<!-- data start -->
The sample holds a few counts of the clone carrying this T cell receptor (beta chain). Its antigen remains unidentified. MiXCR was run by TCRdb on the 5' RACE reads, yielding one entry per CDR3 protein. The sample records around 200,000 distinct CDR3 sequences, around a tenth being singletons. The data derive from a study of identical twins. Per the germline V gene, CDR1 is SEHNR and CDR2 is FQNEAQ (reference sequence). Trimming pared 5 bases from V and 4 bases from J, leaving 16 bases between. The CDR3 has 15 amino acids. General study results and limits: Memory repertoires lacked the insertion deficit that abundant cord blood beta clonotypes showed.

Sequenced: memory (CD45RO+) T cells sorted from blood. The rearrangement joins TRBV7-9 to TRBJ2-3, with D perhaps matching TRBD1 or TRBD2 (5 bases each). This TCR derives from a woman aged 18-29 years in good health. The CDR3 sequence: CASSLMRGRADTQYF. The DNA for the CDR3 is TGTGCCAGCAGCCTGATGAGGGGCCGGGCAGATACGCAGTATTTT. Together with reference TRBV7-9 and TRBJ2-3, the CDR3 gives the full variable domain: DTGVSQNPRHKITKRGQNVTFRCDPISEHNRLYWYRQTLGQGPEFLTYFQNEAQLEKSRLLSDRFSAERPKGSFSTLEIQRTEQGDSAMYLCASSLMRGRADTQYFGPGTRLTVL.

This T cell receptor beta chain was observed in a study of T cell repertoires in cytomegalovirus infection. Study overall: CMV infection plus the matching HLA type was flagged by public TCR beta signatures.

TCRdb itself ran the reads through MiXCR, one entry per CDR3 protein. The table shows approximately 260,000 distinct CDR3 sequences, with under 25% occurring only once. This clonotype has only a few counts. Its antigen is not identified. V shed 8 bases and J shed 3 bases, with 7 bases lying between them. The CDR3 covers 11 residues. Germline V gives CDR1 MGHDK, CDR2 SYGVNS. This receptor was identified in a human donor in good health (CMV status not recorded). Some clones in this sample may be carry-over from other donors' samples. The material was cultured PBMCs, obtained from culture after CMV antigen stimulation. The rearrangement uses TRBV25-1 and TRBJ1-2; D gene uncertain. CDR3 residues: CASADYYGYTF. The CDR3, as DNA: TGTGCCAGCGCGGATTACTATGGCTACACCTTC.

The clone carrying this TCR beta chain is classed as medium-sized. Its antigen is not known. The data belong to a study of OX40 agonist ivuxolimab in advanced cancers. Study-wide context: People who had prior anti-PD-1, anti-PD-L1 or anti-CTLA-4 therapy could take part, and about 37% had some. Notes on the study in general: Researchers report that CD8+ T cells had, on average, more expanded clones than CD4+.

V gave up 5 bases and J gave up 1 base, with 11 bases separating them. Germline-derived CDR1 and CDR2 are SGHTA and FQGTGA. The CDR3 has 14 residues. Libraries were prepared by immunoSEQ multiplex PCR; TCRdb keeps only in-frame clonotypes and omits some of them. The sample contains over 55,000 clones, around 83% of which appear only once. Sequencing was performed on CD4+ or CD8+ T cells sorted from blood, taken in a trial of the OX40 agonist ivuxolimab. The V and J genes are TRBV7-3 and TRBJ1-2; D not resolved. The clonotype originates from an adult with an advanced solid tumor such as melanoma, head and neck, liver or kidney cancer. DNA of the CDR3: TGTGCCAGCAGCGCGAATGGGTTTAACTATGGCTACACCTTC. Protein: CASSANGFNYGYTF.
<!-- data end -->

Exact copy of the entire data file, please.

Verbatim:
The sample holds a few counts of the clone carrying this T cell receptor (beta chain). Its antigen remains unidentified. MiXCR was run by TCRdb on the 5' RACE reads, yielding one entry per CDR3 protein. The sample records around 200,000 distinct CDR3 sequences, around a tenth being singletons. The data derive from a study of identical twins. Per the germline V gene, CDR1 is SEHNR and CDR2 is FQNEAQ (reference sequence). Trimming pared 5 bases from V and 4 bases from J, leaving 16 bases between. The CDR3 has 15 amino acids. General study results and limits: Memory repertoires lacked the insertion deficit that abundant cord blood beta clonotypes showed.

Sequenced: memory (CD45RO+) T cells sorted from blood. The rearrangement joins TRBV7-9 to TRBJ2-3, with D perhaps matching TRBD1 or TRBD2 (5 bases each). This TCR derives from a woman aged 18-29 years in good health. The CDR3 sequence: CASSLMRGRADTQYF. The DNA for the CDR3 is TGTGCCAGCAGCCTGATGAGGGGCCGGGCAGATACGCAGTATTTT. Together with reference TRBV7-9 and TRBJ2-3, the CDR3 gives the full variable domain: DTGVSQNPRHKITKRGQNVTFRCDPISEHNRLYWYRQTLGQGPEFLTYFQNEAQLEKSRLLSDRFSAERPKGSFSTLEIQRTEQGDSAMYLCASSLMRGRADTQYFGPGTRLTVL.

This T cell receptor beta chain was observed in a study of T cell repertoires in cytomegalovirus infection. Study overall: CMV infection plus the matching HLA type was flagged by public TCR beta signatures.

TCRdb itself ran the reads through MiXCR, one entry per CDR3 protein. The table shows approximately 260,000 distinct CDR3 sequences, with under 25% occurring only once. This clonotype has only a few counts. Its antigen is not identified. V shed 8 bases and J shed 3 bases, with 7 bases lying between them. The CDR3 covers 11 residues. Germline V gives CDR1 MGHDK, CDR2 SYGVNS. This receptor was identified in a human donor in good health (CMV status not recorded). Some clones in this sample may be carry-over from other donors' samples. The material was cultured PBMCs, obtained from culture after CMV antigen stimulation. The rearrangement uses TRBV25-1 and TRBJ1-2; D gene uncertain. CDR3 residues: CASADYYGYTF. The CDR3, as DNA: TGTGCCAGCGCGGATTACTATGGCTACACCTTC.

The clone carrying this TCR beta chain is classed as medium-sized. Its antigen is not known. The data belong to a study of OX40 agonist ivuxolimab in advanced cancers. Study-wide context: People who had prior anti-PD-1, anti-PD-L1 or anti-CTLA-4 therapy could take part, and about 37% had some. Notes on the study in general: Researchers report that CD8+ T cells had, on average, more expanded clones than CD4+.

V gave up 5 bases and J gave up 1 base, with 11 bases separating them. Germline-derived CDR1 and CDR2 are SGHTA and FQGTGA. The CDR3 has 14 residues. Libraries were prepared by immunoSEQ multiplex PCR; TCRdb keeps only in-frame clonotypes and omits some of them. The sample contains over 55,000 clones, around 83% of which appear only once. Sequencing was performed on CD4+ or CD8+ T cells sorted from blood, taken in a trial of the OX40 agonist ivuxolimab. The V and J genes are TRBV7-3 and TRBJ1-2; D not resolved. The clonotype originates from an adult with an advanced solid tumor such as melanoma, head and neck, liver or kidney cancer. DNA of the CDR3: TGTGCCAGCAGCGCGAATGGGTTTAACTATGGCTACACCTTC. Protein: CASSANGFNYGYTF.